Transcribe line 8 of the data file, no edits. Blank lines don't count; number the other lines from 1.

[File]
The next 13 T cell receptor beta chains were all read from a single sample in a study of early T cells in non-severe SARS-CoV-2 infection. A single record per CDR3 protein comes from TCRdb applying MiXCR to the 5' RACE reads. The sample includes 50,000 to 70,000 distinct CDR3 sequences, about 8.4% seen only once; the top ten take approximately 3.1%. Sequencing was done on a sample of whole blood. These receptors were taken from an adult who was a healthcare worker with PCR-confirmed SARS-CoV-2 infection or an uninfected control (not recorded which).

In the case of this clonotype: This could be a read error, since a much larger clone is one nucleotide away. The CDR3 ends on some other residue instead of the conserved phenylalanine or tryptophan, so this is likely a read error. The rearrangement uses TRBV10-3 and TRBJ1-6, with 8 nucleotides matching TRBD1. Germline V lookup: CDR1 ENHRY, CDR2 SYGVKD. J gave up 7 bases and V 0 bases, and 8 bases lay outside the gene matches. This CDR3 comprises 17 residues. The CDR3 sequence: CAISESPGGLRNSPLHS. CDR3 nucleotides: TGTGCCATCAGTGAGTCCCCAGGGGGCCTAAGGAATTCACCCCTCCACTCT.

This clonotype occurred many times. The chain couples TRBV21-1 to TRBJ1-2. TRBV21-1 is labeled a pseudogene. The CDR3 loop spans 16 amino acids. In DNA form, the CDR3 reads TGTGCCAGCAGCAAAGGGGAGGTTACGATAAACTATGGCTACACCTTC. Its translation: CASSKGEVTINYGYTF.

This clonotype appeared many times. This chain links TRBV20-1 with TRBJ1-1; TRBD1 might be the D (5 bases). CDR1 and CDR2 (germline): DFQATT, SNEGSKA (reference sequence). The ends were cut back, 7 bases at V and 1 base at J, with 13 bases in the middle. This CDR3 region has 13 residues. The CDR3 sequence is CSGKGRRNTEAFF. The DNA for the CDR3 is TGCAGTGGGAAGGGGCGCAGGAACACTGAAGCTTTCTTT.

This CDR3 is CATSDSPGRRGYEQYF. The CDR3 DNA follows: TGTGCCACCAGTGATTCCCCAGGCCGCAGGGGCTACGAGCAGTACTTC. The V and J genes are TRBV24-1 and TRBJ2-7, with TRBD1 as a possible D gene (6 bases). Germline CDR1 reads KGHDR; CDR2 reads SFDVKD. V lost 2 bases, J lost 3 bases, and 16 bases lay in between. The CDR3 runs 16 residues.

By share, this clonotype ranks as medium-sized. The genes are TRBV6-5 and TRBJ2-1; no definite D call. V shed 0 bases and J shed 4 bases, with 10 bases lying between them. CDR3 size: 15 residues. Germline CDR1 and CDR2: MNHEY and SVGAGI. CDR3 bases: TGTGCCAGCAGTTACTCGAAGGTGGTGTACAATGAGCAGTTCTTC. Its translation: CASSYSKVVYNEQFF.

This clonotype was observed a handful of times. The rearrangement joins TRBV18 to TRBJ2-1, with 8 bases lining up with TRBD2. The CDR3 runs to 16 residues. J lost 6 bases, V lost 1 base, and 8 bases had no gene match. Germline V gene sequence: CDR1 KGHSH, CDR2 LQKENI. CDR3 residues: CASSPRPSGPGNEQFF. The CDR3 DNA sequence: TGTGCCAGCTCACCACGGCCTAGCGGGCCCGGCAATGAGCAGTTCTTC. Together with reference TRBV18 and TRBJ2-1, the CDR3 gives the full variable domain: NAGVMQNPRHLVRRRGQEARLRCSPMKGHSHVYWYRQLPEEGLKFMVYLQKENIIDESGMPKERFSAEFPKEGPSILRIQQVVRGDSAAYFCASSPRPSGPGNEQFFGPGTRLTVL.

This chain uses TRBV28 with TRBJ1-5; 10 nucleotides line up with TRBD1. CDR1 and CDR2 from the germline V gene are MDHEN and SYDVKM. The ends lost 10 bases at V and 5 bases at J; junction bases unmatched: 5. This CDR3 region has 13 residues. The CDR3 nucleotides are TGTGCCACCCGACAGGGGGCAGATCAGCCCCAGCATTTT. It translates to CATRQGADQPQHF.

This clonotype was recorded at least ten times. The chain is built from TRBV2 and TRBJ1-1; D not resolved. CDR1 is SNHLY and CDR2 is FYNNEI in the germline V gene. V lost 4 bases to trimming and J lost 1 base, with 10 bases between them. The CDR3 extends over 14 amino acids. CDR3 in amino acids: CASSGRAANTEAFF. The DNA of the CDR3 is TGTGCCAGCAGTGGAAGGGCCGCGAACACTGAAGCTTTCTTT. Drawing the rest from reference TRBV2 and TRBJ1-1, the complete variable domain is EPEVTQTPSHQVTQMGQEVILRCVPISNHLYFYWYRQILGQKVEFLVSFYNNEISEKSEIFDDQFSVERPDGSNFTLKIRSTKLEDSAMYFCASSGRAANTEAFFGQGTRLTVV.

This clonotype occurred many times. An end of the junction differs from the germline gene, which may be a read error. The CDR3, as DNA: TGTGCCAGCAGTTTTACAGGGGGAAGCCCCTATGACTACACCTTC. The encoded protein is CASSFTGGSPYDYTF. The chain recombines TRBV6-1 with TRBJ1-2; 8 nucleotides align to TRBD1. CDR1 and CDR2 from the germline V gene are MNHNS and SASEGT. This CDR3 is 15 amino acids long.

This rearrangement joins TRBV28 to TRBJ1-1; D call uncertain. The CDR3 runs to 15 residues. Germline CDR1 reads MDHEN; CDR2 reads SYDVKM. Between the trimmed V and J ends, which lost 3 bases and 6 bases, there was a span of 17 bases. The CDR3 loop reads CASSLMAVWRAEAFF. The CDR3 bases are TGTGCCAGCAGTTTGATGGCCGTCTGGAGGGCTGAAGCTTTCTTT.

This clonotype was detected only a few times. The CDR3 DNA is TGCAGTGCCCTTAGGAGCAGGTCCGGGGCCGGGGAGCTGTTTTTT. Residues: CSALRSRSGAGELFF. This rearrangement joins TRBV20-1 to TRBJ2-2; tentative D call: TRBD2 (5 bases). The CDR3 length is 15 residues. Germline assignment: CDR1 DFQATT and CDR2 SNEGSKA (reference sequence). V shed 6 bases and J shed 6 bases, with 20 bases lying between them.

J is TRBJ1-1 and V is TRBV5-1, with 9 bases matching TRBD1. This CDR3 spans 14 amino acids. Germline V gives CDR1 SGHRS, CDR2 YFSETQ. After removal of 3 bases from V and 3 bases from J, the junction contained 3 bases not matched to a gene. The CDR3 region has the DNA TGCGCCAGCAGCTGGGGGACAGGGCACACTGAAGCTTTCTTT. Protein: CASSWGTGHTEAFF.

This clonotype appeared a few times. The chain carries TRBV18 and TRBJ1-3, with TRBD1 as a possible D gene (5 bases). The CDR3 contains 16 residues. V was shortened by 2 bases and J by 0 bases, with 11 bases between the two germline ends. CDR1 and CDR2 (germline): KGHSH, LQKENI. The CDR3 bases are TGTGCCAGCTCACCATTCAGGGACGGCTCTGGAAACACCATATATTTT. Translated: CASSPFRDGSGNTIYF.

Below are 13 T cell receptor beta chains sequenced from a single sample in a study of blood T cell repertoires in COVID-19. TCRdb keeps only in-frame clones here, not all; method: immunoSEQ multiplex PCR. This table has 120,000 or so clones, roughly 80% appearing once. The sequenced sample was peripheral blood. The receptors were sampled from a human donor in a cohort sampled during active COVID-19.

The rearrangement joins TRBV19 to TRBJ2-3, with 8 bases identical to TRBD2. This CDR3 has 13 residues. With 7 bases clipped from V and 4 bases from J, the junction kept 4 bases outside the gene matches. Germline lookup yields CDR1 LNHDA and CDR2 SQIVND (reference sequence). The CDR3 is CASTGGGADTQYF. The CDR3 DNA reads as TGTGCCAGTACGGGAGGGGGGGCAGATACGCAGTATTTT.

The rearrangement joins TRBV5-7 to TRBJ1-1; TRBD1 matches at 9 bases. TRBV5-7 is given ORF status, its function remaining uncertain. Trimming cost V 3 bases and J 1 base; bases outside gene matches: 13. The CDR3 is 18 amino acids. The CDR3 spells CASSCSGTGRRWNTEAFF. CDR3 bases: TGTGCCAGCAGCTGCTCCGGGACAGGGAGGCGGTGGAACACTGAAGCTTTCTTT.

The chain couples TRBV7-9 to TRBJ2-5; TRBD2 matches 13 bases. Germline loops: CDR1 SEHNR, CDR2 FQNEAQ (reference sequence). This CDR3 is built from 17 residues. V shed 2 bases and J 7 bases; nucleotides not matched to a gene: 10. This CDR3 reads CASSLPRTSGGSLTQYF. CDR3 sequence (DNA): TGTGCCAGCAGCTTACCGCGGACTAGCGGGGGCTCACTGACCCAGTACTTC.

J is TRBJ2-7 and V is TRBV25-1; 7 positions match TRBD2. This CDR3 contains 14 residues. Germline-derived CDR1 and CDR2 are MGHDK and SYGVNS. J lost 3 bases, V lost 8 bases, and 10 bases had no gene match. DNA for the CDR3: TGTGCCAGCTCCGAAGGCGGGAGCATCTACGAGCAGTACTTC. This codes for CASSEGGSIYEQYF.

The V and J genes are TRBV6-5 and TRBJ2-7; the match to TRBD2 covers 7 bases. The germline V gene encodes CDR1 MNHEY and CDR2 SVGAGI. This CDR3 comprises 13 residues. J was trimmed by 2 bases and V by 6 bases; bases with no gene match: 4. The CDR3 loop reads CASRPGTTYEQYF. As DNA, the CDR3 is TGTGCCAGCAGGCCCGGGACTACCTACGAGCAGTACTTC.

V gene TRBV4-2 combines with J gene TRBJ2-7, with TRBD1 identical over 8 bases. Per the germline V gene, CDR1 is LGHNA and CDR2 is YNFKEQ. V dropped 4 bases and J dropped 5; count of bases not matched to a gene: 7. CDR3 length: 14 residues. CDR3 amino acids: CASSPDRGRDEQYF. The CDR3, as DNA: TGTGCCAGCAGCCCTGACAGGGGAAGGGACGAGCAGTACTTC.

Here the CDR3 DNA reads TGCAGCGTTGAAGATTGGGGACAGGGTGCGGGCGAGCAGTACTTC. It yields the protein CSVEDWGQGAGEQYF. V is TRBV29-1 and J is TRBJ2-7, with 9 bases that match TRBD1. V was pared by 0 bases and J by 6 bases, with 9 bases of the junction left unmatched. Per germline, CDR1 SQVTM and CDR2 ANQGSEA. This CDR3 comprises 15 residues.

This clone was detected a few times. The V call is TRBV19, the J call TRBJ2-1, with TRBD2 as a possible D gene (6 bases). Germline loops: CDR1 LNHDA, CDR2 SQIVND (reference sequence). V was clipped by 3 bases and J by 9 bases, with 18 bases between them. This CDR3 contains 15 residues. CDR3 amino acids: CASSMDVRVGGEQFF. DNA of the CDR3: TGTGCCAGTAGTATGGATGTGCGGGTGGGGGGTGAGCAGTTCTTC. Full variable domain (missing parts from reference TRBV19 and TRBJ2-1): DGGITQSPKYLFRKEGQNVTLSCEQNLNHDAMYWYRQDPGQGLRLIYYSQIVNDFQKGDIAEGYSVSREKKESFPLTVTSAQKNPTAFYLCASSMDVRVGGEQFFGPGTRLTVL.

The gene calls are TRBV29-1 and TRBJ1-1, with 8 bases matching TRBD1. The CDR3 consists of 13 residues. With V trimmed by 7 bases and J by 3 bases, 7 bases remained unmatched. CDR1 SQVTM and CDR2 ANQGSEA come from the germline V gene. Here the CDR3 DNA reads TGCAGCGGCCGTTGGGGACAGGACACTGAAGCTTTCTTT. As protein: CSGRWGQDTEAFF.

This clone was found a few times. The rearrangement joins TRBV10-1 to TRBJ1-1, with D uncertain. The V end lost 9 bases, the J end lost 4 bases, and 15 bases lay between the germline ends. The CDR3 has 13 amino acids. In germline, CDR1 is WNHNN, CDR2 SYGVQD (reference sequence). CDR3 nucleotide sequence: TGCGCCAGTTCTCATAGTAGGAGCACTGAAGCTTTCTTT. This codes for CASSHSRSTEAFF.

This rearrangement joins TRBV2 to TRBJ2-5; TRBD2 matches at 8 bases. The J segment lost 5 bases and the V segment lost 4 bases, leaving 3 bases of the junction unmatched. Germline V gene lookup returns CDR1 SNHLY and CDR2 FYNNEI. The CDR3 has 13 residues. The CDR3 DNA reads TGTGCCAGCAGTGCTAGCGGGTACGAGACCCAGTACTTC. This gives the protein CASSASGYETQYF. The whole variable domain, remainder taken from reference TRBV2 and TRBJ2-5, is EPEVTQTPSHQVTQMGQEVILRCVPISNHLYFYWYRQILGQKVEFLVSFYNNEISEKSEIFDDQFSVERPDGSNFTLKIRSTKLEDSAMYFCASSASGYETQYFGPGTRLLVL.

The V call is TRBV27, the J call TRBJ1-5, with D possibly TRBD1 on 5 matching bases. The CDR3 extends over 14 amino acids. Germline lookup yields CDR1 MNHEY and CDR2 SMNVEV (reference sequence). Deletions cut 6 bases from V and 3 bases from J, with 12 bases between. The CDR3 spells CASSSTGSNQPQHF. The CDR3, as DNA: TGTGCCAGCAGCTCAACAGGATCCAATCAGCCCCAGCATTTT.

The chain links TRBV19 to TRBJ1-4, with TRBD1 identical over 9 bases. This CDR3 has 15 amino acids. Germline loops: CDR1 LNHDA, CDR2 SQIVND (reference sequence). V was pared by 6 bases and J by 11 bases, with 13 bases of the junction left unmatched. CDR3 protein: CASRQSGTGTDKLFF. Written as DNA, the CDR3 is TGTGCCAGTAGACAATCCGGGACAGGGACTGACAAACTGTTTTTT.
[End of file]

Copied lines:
This chain uses TRBV28 with TRBJ1-5; 10 nucleotides line up with TRBD1. CDR1 and CDR2 from the germline V gene are MDHEN and SYDVKM. The ends lost 10 bases at V and 5 bases at J; junction bases unmatched: 5. This CDR3 region has 13 residues. The CDR3 nucleotides are TGTGCCACCCGACAGGGGGCAGATCAGCCCCAGCATTTT. It translates to CATRQGADQPQHF.